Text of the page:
Oh, hell no. Not more Def-Con 4 graphic art fuckery.
A dilapidated bridge. A decaying skyscraper. An eye patch. Armored motorcycle-knights. Mad Max spiked-adorned cars with blowers. Luigi Cozzi-spaceships. Post-nuclear action with Sergio Martino-vibes. Yeah, I won’t be confusing this with Enzo G. Castellari’s The Desert Warrior (1984, AKA Tuareg: The Desert Warrior). No wait . . . I did, actually . . . and I watched it anyway.
(“Poop, poop, poop, poop, I love you,” Sing it, Tina. Bob’s Burgers rules!)
Times were obviously tough for ex-Hulks “two decades after the Third World War” when the world is a twisted jambalaya-tapeworm with Drones, Tyrogs, Zendos, Sterraz Amazonian Women, and Scavengers all bumbling about the Philippine wastelands in this way-too-late entry in the Mad Max rip-off sweepstakes. Lou Ferrigno (who went from this . . . to the CBS Network comedy King of Queens—in a clever parody of himself; an acting turn as respect-giving as Jean-Claude Van Damme’s turn in JCVD) stars as Zerak, a gay-leather Snake Plissken-baddy who scours the wastelands for the genre’s obligatory-uncontaminated females. His boss, the obligatory-horny fat slob, Lord Baktar of the Tyrogs (Hey, that’s Kragg! Canux-actor Kenneth Peerless from 1988’s The Sisterhood), wants to make babies à la George “Big Ape” Eastman in After the Fall of New York because . . . well, you know, the only way to save a post-apoc world is by rape. (Why is male sperm always potent in the post-apoc epoch and females are the ones with the bad plumbing? Oh, that’s right: fallout turns men into chauvinistic dicks.)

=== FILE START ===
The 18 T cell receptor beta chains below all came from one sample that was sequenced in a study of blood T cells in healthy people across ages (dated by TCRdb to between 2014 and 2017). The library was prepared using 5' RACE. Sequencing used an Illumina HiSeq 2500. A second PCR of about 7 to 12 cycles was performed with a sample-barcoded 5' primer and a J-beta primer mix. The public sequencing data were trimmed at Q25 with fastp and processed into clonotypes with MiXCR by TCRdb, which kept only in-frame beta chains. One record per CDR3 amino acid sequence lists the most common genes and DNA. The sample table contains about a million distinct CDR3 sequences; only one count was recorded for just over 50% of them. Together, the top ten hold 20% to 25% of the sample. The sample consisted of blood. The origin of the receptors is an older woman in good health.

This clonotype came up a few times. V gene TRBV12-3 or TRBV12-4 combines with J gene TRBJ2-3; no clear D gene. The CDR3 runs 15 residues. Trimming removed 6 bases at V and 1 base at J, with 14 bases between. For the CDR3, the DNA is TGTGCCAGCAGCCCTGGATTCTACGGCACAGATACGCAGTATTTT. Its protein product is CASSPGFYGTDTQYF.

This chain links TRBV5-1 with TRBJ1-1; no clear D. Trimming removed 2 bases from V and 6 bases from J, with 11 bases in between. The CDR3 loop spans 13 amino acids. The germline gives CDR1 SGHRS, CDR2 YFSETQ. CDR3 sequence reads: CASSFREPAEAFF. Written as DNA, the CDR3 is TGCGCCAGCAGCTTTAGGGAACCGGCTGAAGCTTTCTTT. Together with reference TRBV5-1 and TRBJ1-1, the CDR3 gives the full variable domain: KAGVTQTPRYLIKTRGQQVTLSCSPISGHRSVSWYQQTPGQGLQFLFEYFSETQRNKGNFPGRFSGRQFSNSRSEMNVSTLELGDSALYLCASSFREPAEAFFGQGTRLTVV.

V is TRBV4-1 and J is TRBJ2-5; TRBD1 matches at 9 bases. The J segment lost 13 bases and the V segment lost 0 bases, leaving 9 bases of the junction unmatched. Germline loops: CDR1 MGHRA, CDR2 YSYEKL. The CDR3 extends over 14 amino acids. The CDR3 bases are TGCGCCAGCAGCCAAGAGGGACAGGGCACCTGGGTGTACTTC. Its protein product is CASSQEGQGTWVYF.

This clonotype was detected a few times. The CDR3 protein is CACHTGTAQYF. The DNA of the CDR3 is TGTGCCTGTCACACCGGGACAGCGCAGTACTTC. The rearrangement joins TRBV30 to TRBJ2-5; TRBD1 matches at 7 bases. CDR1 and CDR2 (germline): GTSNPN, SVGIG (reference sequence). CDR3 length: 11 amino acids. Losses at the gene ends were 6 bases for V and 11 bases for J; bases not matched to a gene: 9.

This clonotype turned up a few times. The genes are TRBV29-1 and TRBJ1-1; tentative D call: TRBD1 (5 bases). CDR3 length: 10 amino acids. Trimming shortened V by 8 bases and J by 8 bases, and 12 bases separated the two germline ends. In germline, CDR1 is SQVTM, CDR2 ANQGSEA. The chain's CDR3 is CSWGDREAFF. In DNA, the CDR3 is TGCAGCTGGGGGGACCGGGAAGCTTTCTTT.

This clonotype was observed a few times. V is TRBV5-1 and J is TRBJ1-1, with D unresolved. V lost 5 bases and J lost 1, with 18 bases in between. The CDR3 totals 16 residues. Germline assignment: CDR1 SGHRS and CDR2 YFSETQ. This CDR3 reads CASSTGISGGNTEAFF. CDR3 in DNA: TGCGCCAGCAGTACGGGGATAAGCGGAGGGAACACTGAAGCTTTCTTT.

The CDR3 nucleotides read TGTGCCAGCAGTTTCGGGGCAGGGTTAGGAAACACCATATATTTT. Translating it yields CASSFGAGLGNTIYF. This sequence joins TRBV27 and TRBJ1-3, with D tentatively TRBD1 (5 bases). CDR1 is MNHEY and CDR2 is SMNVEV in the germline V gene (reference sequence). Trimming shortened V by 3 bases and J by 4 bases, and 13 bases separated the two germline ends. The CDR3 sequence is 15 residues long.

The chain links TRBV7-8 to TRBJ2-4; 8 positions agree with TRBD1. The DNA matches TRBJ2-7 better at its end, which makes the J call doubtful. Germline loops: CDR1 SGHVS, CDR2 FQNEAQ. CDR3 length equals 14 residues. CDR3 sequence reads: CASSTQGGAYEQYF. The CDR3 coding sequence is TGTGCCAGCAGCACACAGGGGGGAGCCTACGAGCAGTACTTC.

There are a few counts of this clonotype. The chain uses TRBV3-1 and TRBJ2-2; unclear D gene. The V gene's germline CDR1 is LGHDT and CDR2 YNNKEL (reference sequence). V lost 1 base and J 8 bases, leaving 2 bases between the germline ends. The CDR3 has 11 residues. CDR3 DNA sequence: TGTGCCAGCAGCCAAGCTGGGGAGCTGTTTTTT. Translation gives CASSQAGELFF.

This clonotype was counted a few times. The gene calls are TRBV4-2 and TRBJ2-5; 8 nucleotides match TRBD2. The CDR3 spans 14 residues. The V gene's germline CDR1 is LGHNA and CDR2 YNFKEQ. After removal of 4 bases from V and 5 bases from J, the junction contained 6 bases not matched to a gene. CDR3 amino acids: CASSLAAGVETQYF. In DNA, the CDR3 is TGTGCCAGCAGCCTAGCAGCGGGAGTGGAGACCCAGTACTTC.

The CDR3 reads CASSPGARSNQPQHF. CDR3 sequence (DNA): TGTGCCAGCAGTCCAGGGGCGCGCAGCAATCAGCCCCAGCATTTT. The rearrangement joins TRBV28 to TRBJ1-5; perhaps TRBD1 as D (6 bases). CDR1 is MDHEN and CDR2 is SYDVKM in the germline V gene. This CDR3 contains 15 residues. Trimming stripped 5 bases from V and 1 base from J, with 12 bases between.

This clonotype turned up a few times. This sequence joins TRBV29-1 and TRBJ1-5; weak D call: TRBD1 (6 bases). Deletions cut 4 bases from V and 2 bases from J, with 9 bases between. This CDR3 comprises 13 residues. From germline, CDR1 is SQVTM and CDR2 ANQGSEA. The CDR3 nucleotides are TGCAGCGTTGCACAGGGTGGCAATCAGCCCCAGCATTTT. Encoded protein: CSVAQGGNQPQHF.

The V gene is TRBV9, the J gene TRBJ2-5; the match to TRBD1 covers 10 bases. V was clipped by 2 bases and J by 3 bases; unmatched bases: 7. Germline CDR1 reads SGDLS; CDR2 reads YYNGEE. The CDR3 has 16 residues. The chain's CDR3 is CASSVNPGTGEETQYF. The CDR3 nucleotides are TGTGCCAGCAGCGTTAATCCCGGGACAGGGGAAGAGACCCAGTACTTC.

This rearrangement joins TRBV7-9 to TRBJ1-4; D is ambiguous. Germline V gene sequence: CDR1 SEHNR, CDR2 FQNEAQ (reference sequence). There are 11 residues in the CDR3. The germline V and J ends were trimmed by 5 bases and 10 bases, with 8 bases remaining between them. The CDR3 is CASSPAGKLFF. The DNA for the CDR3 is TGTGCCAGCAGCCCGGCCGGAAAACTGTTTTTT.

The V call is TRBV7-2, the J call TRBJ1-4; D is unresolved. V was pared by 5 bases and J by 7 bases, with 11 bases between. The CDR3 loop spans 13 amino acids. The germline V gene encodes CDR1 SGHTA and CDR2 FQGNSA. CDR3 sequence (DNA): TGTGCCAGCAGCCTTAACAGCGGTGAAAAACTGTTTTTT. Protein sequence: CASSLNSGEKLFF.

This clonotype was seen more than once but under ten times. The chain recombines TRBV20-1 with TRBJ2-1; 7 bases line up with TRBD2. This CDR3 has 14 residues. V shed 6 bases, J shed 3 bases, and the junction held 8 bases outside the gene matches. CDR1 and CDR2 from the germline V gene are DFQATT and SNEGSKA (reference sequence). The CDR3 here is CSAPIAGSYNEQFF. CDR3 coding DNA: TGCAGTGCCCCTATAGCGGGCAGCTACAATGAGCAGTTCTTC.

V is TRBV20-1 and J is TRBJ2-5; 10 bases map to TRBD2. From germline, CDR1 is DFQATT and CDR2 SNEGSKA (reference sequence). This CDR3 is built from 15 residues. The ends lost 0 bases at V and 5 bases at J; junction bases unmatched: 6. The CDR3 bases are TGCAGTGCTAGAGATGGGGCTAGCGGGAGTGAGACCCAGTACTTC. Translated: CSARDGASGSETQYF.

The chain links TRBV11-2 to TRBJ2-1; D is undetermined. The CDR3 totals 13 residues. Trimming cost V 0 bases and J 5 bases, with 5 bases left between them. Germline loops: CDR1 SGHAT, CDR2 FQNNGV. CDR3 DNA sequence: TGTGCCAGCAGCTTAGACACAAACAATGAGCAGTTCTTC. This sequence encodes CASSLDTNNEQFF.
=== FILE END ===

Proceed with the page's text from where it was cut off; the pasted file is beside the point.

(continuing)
Anyway, Racela (Shari Shattuck), the bitchy “Princess Leia” daughter of Cortaz (Anthony East, Lord Jar of The Sisterhood!!) and the niece/granddaughter of the bloated, sash-adorned President Antarius of the techno-advanced Drones (Mike Cohen of 1985’s Warriors of the Apocalypse!), is out for a romantic, wasteland drive in a Logan’s Run-cum-super mutant Hot Wheels buggy (complete with vacuum cleaner-SFX engines). So Racela has a tiff with her boyfriend, jumps out, and gets captured by the desert-bandit Zendos for breeding. You know how it goes in the post-apoc Philippines: Zendonians aren’t having any luck raping the female Sterrazs, and the Tyrogs are sterile skank hoes no one wants—not even The Humongous. Not even the bald Urak dude from After the Fall of New York who gets his eyes gouged-out by a robot claw.